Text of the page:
Four Mistakes Hunters Make in Early October

The days of staring longingly out the window for the trees to change are over. No more watching your girlfriend eat all of your money in the form of smoothies and frappe’s. No more watching your kid “play” soccer in the blistering heat of summer. Here are a few mistakes to avoid in October.

Mistake #1: Not hunting at all

There is a lot to be gained by hunting the early season even if you don’t have the drop on a buck. I understand that some people either don’t want to hunt when it is warm out, or have a limited number of spots to hunt. But you need to get a practice run in. Find a spot that is unlikely to spook many deer if you make a racket and go for a quick evening hunt. You’ll likely discover it takes you longer to get set up than you thought, a piece of your equipment is too loud, or you just don’t have something that would make hunting all day more convenient. You don’t want to discover your harness clicks, or your coat is too puffy too shoot on October 25th. So even if you don’t have a buck patterened at this point, you should still get out for a hunt.

Mistake #2: Waiting to shoot their does in November

Now that you are going to hunt in early October, you should shoot a doe. I discussed this in a blog last year, but I believe in shooting does earlier in the season before bucks are moving much. It’s an even better idea to do it on public land. While public land may not boast the highest concentration of trophy bucks, and the deer may be skitterish late in the season, there is no better place to fill your doe tag than on public land in early October. The pressure won’t pick up until November, and public land often holds a ton of does that still are in their summer patterns, so watch to see where they are feeding in the evenings and put some meat in the freezer.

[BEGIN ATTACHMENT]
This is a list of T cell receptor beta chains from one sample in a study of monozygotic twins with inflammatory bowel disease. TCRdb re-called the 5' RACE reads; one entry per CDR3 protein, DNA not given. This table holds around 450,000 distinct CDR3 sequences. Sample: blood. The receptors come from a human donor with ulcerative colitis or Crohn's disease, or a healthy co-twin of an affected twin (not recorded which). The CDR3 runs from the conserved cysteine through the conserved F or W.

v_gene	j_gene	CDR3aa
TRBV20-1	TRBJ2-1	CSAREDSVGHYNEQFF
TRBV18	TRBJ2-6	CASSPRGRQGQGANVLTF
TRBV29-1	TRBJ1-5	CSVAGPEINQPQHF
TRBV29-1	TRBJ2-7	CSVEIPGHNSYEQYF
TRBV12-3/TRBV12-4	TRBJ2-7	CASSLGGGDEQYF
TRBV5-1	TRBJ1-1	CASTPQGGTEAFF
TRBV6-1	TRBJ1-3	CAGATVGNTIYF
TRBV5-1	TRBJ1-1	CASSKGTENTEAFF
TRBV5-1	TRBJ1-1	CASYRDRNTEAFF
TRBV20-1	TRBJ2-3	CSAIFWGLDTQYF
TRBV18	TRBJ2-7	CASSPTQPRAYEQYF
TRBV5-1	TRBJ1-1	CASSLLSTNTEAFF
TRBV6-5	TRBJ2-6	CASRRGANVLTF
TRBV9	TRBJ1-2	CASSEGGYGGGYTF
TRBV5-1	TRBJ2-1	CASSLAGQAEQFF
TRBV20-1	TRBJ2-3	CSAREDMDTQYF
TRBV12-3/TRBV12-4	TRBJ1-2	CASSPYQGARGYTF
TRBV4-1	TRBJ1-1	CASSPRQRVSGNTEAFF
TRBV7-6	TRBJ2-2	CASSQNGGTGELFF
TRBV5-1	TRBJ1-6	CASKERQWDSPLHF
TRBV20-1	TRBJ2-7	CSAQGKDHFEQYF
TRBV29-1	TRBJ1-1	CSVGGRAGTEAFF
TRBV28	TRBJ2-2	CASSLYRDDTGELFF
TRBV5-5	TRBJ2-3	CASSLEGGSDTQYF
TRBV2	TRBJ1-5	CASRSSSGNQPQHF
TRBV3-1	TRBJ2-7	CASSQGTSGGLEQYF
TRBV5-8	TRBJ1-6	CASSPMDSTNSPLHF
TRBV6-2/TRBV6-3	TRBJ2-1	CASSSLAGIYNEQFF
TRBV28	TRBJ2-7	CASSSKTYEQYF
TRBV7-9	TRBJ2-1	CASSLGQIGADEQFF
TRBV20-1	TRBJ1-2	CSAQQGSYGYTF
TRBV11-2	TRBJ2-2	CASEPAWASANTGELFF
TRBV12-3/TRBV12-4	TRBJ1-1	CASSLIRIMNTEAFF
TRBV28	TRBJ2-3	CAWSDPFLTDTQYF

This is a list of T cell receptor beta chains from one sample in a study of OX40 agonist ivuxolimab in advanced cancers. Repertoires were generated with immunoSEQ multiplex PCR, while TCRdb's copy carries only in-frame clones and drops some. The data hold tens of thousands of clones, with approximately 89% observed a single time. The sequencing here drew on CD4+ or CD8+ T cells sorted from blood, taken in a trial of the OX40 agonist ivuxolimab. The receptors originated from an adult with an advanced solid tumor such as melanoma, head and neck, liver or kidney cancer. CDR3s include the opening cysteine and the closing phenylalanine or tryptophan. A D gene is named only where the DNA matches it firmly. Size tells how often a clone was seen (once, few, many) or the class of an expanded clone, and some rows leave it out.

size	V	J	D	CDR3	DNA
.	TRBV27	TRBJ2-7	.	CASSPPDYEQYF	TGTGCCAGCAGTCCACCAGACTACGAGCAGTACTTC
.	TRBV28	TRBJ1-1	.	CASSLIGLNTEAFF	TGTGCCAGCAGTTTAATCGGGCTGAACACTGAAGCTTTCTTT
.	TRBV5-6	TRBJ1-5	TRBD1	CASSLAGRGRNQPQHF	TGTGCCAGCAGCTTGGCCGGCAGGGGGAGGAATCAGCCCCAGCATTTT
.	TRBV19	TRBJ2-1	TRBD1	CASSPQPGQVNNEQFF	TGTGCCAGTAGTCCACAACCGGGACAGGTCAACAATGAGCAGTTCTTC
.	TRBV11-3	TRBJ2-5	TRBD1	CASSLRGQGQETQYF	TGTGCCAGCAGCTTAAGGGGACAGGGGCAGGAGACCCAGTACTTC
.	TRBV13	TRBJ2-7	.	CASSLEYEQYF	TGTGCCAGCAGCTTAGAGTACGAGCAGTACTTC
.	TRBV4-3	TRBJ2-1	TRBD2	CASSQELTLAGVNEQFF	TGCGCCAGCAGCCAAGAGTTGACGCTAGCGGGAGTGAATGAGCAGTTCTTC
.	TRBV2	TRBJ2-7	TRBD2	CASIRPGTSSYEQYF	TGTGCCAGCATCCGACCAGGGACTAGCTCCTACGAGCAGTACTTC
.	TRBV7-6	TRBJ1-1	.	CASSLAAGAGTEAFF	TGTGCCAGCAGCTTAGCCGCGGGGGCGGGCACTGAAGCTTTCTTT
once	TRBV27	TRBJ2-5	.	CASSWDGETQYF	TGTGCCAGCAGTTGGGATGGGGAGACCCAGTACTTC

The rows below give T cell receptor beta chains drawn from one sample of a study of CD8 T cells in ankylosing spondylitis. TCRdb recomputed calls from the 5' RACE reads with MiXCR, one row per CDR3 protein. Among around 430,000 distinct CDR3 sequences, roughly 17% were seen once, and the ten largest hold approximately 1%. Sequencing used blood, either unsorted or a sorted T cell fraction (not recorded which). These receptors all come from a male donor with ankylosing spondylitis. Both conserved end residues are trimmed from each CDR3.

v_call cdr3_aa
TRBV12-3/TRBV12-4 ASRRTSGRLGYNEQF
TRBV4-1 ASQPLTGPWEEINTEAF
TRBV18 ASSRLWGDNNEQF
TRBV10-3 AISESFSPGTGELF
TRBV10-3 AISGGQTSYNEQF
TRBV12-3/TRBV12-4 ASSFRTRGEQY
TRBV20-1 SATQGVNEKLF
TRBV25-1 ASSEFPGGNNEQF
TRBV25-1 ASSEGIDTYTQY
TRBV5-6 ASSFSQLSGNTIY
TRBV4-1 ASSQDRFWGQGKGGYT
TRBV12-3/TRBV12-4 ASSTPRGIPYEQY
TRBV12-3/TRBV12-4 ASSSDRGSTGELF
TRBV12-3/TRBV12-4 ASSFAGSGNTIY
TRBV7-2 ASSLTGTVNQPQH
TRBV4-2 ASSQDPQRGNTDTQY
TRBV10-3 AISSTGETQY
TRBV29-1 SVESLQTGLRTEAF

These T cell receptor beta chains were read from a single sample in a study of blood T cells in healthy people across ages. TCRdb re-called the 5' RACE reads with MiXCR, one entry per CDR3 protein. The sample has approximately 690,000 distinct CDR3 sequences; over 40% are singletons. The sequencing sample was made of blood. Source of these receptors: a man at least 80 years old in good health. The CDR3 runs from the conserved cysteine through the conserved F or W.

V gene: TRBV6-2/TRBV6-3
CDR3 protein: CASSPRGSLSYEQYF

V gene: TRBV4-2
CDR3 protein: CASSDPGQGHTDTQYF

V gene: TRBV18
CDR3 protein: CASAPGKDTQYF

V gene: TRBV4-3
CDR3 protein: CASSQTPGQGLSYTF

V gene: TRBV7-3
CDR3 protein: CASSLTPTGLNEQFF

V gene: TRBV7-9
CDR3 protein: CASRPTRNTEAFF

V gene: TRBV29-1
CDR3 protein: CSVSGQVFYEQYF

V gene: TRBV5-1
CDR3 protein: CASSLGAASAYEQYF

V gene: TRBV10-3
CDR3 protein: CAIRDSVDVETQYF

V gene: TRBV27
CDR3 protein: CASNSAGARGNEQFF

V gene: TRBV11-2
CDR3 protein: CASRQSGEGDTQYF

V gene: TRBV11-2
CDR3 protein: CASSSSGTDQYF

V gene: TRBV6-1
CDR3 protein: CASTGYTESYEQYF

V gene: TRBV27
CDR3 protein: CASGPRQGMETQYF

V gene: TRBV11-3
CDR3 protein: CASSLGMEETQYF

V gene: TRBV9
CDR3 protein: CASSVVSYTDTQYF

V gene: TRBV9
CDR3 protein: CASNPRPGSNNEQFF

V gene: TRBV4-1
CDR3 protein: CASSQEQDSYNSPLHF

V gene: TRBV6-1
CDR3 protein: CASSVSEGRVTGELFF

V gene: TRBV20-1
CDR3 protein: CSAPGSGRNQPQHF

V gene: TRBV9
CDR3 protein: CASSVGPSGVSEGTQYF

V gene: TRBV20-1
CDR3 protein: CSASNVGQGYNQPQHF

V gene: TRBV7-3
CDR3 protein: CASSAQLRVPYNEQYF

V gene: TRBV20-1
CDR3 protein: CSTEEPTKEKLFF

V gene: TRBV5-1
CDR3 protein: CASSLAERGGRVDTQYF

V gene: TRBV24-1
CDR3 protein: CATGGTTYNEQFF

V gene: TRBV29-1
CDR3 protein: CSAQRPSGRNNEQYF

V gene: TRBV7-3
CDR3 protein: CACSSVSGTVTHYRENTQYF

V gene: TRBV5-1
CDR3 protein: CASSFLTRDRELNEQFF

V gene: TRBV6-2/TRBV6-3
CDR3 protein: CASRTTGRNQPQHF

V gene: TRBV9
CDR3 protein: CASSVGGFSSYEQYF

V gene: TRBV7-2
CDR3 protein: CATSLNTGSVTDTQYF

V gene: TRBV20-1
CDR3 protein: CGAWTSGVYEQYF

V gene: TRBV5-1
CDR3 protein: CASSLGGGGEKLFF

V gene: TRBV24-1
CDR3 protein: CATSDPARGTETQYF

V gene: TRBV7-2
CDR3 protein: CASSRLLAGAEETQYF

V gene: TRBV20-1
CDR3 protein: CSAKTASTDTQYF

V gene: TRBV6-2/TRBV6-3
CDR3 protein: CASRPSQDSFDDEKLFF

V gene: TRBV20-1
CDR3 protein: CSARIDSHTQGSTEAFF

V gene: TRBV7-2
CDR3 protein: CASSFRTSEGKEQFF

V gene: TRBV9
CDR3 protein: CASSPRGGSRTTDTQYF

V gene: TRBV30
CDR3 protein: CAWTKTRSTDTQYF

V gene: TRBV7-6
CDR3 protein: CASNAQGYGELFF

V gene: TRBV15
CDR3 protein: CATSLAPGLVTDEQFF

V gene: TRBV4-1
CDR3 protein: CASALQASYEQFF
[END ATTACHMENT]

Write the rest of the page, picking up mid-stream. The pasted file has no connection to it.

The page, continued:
Mistake #2: They stop looking for new spots to hunt

With harvest starting, and the temperature finally dipping below seventy, deer are starting to show up in the evening, so it can be tempting to hunt all the time, or focus on the spots you already have. Continue to look for better spots at this point in the season. Summer scouting is good, but a lot of cover makes scouting a lot of land impossible. You will get turned down more at this point in the year, but a lot of farmers let multiple hunters on their land. Don’t get too connected to your land and miss opportunities to hunt better spots.

Mistake #4 Thinking not seeing a deer is a failure

There are a lot of spots, with the corn still up that are just about impossible to scout. You could use trail cameras or you could just go in and hunt them. If you don’t have 100 trail cameras, it is likely you will have to get out and have some slow afternoons. Take a buddy or a kid and enjoy the 65 degree weather, the good thing is it’s been ten months since you hunted last, so just watching squirrels and raccoons is pretty enjoyable at this point in the season. Try to sit somewhere high so you can scan other possible locations to hunt, but you never know what may walk by in a secluded corner of your land. Good Luck.

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